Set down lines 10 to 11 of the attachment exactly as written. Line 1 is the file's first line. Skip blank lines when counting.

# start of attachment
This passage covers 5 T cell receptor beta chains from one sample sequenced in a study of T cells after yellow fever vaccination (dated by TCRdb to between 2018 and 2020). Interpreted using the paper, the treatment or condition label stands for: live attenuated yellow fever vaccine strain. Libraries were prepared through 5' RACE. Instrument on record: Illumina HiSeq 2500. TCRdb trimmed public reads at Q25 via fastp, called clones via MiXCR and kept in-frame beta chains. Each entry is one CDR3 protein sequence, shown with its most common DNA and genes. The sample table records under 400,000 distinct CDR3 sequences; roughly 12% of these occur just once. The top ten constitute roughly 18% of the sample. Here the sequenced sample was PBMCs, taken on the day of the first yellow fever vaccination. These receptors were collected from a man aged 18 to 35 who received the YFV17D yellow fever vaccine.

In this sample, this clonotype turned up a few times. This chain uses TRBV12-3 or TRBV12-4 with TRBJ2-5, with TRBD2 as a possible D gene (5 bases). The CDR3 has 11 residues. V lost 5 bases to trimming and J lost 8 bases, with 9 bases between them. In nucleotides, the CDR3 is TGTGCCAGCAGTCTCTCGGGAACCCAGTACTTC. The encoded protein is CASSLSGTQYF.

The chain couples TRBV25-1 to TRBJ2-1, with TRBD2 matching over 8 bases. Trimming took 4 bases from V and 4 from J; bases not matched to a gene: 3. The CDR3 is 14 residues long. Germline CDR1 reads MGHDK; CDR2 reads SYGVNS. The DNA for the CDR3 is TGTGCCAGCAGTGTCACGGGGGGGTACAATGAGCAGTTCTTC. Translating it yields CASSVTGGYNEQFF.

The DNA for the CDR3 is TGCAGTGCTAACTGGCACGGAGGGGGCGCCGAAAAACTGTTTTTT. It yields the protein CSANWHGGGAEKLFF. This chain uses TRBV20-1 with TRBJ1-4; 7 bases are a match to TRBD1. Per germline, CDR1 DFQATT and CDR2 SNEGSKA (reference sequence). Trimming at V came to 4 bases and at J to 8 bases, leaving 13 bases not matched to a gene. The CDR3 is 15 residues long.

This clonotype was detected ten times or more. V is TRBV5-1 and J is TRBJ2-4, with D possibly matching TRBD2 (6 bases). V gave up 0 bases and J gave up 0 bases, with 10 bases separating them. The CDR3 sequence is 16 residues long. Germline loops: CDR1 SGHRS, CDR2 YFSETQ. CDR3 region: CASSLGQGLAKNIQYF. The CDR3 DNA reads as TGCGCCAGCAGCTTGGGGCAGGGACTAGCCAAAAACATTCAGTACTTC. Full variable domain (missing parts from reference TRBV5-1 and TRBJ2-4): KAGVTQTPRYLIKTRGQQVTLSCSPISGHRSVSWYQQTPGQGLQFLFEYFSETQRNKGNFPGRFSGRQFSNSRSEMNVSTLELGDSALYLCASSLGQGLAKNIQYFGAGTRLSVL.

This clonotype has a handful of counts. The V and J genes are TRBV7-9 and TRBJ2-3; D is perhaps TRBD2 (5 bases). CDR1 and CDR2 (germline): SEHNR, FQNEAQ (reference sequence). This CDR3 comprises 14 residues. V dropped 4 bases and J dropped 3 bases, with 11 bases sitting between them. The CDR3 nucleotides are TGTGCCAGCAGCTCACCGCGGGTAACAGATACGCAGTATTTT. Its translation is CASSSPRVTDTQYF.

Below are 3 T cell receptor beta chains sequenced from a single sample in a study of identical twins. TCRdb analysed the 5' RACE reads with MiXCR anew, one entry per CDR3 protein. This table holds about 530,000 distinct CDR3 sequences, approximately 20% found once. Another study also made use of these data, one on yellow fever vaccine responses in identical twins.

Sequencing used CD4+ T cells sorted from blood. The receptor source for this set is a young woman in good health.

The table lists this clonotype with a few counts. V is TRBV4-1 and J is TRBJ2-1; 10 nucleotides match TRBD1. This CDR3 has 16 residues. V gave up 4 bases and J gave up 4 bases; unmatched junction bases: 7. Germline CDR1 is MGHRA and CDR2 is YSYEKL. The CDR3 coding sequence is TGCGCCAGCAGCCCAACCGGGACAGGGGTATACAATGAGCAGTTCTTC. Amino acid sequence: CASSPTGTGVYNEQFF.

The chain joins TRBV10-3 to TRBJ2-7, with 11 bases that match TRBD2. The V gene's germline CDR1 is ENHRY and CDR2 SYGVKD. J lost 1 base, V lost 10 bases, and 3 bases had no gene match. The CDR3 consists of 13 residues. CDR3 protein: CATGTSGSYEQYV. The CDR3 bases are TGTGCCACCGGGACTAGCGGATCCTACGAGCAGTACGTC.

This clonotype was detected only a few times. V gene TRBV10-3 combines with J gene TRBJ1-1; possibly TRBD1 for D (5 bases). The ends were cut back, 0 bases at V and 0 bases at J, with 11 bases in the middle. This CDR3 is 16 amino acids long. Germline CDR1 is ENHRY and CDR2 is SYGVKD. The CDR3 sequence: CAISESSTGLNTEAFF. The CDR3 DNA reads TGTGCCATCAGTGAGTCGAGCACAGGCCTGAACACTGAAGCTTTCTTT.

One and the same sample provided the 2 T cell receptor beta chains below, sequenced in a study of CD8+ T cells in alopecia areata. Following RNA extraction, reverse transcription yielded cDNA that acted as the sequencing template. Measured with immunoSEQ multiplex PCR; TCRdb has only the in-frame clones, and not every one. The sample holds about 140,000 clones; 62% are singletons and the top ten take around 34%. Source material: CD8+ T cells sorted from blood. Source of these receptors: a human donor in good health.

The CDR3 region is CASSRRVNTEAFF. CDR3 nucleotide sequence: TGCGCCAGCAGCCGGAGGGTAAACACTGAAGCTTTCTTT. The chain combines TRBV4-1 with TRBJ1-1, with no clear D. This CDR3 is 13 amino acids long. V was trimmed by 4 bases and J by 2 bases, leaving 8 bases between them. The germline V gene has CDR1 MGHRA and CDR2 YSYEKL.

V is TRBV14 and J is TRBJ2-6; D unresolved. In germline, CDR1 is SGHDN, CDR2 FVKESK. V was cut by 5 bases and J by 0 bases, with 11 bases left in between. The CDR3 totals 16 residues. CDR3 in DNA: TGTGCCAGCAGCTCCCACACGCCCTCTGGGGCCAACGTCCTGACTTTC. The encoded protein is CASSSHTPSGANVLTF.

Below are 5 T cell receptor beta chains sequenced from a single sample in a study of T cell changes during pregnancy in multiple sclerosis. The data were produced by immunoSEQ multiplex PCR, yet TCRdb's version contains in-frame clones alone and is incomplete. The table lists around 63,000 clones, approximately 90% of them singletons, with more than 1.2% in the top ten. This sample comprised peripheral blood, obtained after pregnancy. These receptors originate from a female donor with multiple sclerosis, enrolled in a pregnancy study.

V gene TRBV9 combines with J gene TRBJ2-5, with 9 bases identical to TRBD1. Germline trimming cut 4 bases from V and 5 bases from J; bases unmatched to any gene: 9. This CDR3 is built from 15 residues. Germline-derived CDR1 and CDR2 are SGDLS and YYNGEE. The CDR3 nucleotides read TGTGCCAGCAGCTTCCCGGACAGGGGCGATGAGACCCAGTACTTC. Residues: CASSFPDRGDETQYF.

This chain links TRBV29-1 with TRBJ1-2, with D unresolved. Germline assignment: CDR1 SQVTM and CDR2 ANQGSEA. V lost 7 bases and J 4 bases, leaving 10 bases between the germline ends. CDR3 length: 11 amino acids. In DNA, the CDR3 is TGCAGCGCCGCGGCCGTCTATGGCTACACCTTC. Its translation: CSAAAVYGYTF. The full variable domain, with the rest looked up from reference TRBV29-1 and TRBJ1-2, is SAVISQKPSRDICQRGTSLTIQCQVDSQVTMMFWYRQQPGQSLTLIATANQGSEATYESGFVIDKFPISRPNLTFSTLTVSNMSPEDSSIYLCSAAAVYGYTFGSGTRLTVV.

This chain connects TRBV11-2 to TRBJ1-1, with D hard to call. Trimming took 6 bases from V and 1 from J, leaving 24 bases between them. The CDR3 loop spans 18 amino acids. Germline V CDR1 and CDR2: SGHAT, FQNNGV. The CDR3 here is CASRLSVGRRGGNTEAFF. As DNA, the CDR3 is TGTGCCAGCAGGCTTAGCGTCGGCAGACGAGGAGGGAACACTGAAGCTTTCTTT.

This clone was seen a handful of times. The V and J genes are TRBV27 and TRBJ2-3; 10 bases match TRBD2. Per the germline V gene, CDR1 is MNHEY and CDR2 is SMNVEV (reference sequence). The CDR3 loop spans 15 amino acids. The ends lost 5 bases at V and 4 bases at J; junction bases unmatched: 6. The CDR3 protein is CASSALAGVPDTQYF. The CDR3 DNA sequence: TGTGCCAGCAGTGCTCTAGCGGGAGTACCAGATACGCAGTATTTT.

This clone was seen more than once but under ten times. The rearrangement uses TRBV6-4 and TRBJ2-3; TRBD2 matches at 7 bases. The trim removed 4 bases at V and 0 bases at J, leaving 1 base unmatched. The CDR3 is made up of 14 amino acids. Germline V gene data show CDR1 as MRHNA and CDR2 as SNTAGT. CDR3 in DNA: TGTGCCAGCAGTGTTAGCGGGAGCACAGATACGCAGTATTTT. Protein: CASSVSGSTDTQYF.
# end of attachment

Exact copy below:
The chain joins TRBV10-3 to TRBJ2-7, with 11 bases that match TRBD2. The V gene's germline CDR1 is ENHRY and CDR2 SYGVKD. J lost 1 base, V lost 10 bases, and 3 bases had no gene match. The CDR3 consists of 13 residues. CDR3 protein: CATGTSGSYEQYV. The CDR3 bases are TGTGCCACCGGGACTAGCGGATCCTACGAGCAGTACGTC.

This clonotype was detected only a few times. V gene TRBV10-3 combines with J gene TRBJ1-1; possibly TRBD1 for D (5 bases). The ends were cut back, 0 bases at V and 0 bases at J, with 11 bases in the middle. This CDR3 is 16 amino acids long. Germline CDR1 is ENHRY and CDR2 is SYGVKD. The CDR3 sequence: CAISESSTGLNTEAFF. The CDR3 DNA reads TGTGCCATCAGTGAGTCGAGCACAGGCCTGAACACTGAAGCTTTCTTT.